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Review: Sun Don't Shine (EIFF)


Amy Seimetz's debut feature film, Sun Don't Shine recently received its international premiere at this year's Edinburgh International Film Festival. This indie picture feels like a fusion of a road movie, psychological drama and thriller - proving to be an impressive feature debut and stirring watch.

Two young lovers, Crystal (Kate Lyn Sheil) and Leo (Kentucker Audley) go on the run in rural Florida, the pair both haunted by a dark secret that bounds them together. With a gun in the glove compartment and ever growing paranoia - their relationship begins to hit new extremes.

Seimetz creates a tense and brooding atmosphere, using the humid Florida landscape as a canvas for this paranoia-infused drama. Sun Don't Shine is a film shrouded in mystery, the opening thrusts us into one of the couples' heated disputes, immediately spurring the question what have they done? Seimetz screenplay is a slowly unravelling puzzle which eventually reveals to us that Crystal stabbed her abusive husband, whose body lies in the car trunk.

Once this crucial detail is revealed Seimetz amps up the tension with the inclusion of encounters with suspicious passers-by or simply by reflecting an ever-recurring police presence. The fusion of this brooding atmosphere, combined with Seimetz's grainy, dreamlike direction produces a completely stirring, haunting film.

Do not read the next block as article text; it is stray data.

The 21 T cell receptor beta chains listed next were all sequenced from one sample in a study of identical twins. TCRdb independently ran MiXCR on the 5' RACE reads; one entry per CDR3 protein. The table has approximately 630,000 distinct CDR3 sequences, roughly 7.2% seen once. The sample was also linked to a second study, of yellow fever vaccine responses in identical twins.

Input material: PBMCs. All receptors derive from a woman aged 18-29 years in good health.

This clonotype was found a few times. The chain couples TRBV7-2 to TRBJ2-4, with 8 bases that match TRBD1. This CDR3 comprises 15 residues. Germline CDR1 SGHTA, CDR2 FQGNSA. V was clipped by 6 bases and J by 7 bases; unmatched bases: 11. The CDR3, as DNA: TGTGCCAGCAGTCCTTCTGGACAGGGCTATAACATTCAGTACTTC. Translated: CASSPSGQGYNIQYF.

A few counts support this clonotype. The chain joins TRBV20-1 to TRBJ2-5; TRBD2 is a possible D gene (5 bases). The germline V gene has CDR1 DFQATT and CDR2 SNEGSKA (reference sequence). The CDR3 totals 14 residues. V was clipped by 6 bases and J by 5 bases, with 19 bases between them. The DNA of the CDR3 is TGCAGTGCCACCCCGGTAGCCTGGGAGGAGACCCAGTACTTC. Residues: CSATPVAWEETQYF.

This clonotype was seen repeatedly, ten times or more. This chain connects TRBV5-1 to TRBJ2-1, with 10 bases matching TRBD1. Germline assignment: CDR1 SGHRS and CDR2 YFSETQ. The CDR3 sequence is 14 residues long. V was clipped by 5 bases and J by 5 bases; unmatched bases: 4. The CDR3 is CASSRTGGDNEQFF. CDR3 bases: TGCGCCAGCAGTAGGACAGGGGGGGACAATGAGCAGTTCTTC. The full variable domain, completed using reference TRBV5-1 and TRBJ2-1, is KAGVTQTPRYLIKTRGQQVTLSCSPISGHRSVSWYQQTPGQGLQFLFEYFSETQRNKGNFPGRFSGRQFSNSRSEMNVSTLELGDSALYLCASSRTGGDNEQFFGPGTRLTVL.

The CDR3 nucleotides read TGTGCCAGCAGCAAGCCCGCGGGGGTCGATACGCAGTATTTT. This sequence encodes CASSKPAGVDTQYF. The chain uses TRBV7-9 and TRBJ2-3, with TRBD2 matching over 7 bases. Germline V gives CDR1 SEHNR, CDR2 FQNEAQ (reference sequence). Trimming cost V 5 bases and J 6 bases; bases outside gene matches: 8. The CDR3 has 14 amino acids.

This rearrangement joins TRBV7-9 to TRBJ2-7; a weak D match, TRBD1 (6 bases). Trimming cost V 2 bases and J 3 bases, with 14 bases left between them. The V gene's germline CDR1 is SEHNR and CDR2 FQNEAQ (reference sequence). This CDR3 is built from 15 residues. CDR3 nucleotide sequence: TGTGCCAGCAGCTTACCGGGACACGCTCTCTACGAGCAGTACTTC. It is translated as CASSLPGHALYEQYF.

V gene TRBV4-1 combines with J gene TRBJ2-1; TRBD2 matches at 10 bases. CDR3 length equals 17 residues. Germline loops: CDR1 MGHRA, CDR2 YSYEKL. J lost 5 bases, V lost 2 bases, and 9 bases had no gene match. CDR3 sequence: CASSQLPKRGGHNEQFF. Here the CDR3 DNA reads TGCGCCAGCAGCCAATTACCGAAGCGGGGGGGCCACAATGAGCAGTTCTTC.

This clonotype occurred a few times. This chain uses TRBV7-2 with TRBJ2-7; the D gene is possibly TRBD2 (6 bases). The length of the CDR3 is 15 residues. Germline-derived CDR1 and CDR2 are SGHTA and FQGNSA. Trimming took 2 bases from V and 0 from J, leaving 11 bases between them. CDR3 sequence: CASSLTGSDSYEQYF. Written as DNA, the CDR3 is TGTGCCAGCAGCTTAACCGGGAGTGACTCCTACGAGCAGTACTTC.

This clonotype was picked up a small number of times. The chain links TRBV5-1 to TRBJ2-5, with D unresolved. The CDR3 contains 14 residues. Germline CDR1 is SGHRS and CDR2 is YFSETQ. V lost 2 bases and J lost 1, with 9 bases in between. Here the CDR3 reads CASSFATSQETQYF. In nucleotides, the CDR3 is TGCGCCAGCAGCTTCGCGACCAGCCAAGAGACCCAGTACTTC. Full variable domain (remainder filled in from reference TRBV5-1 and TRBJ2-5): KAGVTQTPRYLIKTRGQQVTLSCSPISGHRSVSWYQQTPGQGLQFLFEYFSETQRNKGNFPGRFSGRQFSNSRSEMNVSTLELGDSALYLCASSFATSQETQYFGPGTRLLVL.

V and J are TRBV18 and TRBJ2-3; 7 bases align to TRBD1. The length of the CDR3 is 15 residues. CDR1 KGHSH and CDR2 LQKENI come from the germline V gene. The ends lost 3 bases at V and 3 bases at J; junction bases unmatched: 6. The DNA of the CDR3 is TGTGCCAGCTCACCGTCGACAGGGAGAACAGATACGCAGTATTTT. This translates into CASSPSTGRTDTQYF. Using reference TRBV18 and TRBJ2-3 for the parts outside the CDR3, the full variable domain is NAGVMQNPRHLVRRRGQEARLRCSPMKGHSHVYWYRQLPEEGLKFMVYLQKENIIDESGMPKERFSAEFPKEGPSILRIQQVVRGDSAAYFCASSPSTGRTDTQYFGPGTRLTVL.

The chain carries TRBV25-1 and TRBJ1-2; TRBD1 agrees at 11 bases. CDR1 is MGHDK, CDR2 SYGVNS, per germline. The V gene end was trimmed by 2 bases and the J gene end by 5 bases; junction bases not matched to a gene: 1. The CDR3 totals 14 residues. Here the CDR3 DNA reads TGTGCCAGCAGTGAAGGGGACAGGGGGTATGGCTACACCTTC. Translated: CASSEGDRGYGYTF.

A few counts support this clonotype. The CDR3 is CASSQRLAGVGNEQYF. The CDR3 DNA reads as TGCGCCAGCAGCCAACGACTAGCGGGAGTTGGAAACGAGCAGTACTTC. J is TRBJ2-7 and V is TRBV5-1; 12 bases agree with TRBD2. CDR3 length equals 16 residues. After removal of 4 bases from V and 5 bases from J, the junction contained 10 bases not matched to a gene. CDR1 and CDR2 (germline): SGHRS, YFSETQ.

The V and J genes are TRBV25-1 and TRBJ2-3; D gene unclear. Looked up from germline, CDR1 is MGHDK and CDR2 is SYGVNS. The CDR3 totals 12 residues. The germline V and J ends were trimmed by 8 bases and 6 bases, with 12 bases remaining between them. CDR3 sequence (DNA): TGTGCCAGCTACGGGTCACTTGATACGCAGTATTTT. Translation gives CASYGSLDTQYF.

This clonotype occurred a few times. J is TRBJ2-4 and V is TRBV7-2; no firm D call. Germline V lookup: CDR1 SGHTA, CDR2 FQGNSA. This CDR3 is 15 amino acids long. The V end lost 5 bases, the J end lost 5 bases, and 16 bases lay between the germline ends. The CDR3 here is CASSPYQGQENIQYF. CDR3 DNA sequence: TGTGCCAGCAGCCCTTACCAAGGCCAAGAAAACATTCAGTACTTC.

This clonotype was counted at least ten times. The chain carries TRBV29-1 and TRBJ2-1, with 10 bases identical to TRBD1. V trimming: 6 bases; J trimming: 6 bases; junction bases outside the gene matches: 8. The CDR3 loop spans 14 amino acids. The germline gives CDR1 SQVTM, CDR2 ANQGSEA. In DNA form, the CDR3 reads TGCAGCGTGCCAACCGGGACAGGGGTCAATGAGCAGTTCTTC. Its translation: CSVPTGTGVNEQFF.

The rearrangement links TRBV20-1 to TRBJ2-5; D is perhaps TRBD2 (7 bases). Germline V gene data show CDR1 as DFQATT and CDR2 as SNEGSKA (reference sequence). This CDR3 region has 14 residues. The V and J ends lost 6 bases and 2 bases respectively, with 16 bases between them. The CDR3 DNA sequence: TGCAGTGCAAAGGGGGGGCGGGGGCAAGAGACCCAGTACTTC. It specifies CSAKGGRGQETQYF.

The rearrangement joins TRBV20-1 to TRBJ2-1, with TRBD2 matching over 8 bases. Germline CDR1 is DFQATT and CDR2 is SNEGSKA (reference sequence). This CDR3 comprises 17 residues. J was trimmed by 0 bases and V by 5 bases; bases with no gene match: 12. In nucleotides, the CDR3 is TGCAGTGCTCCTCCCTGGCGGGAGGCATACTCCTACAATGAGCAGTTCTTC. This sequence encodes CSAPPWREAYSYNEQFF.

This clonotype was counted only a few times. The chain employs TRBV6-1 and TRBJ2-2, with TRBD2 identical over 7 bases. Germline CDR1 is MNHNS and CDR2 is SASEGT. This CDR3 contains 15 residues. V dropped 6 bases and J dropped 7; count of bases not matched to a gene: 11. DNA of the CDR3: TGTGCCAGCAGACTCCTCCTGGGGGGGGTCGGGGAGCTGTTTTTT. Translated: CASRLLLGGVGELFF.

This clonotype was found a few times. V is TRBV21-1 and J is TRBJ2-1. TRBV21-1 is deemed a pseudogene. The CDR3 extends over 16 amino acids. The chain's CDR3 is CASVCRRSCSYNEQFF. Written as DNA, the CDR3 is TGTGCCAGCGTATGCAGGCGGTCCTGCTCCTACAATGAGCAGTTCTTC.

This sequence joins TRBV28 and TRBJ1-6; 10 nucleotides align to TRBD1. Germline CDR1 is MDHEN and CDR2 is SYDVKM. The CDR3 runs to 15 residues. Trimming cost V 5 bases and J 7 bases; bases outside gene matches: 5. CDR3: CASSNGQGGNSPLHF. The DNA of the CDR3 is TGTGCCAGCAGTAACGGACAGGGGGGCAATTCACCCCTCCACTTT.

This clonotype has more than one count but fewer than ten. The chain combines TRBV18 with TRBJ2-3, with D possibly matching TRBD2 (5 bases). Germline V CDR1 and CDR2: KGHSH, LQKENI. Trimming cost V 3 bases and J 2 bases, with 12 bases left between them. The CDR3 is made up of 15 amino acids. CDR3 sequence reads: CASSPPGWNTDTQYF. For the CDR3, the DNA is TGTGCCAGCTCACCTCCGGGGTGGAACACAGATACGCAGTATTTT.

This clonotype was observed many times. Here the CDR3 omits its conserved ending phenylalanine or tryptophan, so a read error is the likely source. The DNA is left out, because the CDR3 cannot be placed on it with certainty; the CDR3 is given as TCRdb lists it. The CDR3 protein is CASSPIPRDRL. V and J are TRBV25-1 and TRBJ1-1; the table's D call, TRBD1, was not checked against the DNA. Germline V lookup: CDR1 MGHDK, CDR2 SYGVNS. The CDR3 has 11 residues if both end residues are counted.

The dreamlike direction of Sun Don't Shine bares resemblance to the issues of one of the central characters, Crystal. Crystal seems completely unaware of her actions or the effect that her behaviour has on others - baring an almost childlike presence throughout the film. The character is somewhat of an enigma, who she herself does not even understand. Kate Lyn Sheil's performance mostly reflects this, but some flaky line-delivery means that she does not always convince.

Kentucker Audley's performance as Leo is perhaps one of Sun Don't Shine's strongest assets. The actor always gives us an insight to the gears turning in Leo's head, as he attempts to fix Crystal's problems. No sooner has one issue been dealt with, then another arises - as he is slowly becoming bound to her by their dark secret. Audley's performance gradually unveils the effects that these mounting problems have on Leo as looks for release from an old flame.

Sun Don't Shine is a thoroughly impressive feature debut from Amy Seimetz. The director's haunting fusion of genres results in a tense, atmospheric drama with strong performances, most notably from leading man, Kentucker Audley.

Rating: 3.5/5

Originally posted on The People's Movies.
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